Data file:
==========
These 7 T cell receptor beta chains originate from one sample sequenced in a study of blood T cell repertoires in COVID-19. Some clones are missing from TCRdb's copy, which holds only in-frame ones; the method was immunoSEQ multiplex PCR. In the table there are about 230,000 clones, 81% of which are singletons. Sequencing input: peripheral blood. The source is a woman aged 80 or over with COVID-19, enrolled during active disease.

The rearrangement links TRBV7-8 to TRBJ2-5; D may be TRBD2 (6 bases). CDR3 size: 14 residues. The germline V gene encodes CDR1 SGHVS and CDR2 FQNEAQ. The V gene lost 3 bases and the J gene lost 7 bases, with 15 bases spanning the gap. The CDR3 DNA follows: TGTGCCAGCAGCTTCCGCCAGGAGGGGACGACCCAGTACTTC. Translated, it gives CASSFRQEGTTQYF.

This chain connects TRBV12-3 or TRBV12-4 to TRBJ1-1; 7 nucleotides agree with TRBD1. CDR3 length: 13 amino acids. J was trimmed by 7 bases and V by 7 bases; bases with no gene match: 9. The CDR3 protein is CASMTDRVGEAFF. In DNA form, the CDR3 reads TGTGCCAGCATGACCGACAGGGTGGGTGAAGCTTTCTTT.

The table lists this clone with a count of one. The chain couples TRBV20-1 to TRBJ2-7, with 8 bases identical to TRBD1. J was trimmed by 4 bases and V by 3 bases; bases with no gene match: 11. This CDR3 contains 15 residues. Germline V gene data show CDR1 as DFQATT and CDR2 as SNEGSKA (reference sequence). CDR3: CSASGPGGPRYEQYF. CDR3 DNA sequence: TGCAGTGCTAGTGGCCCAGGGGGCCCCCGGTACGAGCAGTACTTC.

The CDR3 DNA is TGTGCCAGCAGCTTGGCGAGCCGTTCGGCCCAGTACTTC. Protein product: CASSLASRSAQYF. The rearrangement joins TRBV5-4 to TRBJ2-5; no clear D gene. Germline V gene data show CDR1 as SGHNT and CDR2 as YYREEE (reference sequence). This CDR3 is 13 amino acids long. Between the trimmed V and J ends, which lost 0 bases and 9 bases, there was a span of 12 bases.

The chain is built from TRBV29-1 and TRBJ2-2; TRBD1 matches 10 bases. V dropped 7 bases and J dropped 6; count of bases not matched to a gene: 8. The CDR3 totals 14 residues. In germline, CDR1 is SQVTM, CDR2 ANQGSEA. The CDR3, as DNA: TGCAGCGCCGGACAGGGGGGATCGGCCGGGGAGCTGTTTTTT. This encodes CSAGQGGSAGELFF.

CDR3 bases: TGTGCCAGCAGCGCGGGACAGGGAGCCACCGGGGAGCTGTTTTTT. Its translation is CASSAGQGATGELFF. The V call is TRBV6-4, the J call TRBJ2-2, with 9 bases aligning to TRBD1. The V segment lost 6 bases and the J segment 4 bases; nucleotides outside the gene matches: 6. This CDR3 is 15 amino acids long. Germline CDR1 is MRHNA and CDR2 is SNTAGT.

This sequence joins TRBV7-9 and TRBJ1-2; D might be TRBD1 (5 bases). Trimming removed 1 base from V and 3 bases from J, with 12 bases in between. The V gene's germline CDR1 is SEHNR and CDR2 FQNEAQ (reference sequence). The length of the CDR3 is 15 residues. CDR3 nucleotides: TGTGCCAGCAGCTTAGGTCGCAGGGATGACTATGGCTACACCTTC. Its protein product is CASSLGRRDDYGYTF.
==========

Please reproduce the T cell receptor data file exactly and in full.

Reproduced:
These 7 T cell receptor beta chains originate from one sample sequenced in a study of blood T cell repertoires in COVID-19. Some clones are missing from TCRdb's copy, which holds only in-frame ones; the method was immunoSEQ multiplex PCR. In the table there are about 230,000 clones, 81% of which are singletons. Sequencing input: peripheral blood. The source is a woman aged 80 or over with COVID-19, enrolled during active disease.

The rearrangement links TRBV7-8 to TRBJ2-5; D may be TRBD2 (6 bases). CDR3 size: 14 residues. The germline V gene encodes CDR1 SGHVS and CDR2 FQNEAQ. The V gene lost 3 bases and the J gene lost 7 bases, with 15 bases spanning the gap. The CDR3 DNA follows: TGTGCCAGCAGCTTCCGCCAGGAGGGGACGACCCAGTACTTC. Translated, it gives CASSFRQEGTTQYF.

This chain connects TRBV12-3 or TRBV12-4 to TRBJ1-1; 7 nucleotides agree with TRBD1. CDR3 length: 13 amino acids. J was trimmed by 7 bases and V by 7 bases; bases with no gene match: 9. The CDR3 protein is CASMTDRVGEAFF. In DNA form, the CDR3 reads TGTGCCAGCATGACCGACAGGGTGGGTGAAGCTTTCTTT.

The table lists this clone with a count of one. The chain couples TRBV20-1 to TRBJ2-7, with 8 bases identical to TRBD1. J was trimmed by 4 bases and V by 3 bases; bases with no gene match: 11. This CDR3 contains 15 residues. Germline V gene data show CDR1 as DFQATT and CDR2 as SNEGSKA (reference sequence). CDR3: CSASGPGGPRYEQYF. CDR3 DNA sequence: TGCAGTGCTAGTGGCCCAGGGGGCCCCCGGTACGAGCAGTACTTC.

The CDR3 DNA is TGTGCCAGCAGCTTGGCGAGCCGTTCGGCCCAGTACTTC. Protein product: CASSLASRSAQYF. The rearrangement joins TRBV5-4 to TRBJ2-5; no clear D gene. Germline V gene data show CDR1 as SGHNT and CDR2 as YYREEE (reference sequence). This CDR3 is 13 amino acids long. Between the trimmed V and J ends, which lost 0 bases and 9 bases, there was a span of 12 bases.

The chain is built from TRBV29-1 and TRBJ2-2; TRBD1 matches 10 bases. V dropped 7 bases and J dropped 6; count of bases not matched to a gene: 8. The CDR3 totals 14 residues. In germline, CDR1 is SQVTM, CDR2 ANQGSEA. The CDR3, as DNA: TGCAGCGCCGGACAGGGGGGATCGGCCGGGGAGCTGTTTTTT. This encodes CSAGQGGSAGELFF.

CDR3 bases: TGTGCCAGCAGCGCGGGACAGGGAGCCACCGGGGAGCTGTTTTTT. Its translation is CASSAGQGATGELFF. The V call is TRBV6-4, the J call TRBJ2-2, with 9 bases aligning to TRBD1. The V segment lost 6 bases and the J segment 4 bases; nucleotides outside the gene matches: 6. This CDR3 is 15 amino acids long. Germline CDR1 is MRHNA and CDR2 is SNTAGT.

This sequence joins TRBV7-9 and TRBJ1-2; D might be TRBD1 (5 bases). Trimming removed 1 base from V and 3 bases from J, with 12 bases in between. The V gene's germline CDR1 is SEHNR and CDR2 FQNEAQ (reference sequence). The length of the CDR3 is 15 residues. CDR3 nucleotides: TGTGCCAGCAGCTTAGGTCGCAGGGATGACTATGGCTACACCTTC. Its protein product is CASSLGRRDDYGYTF.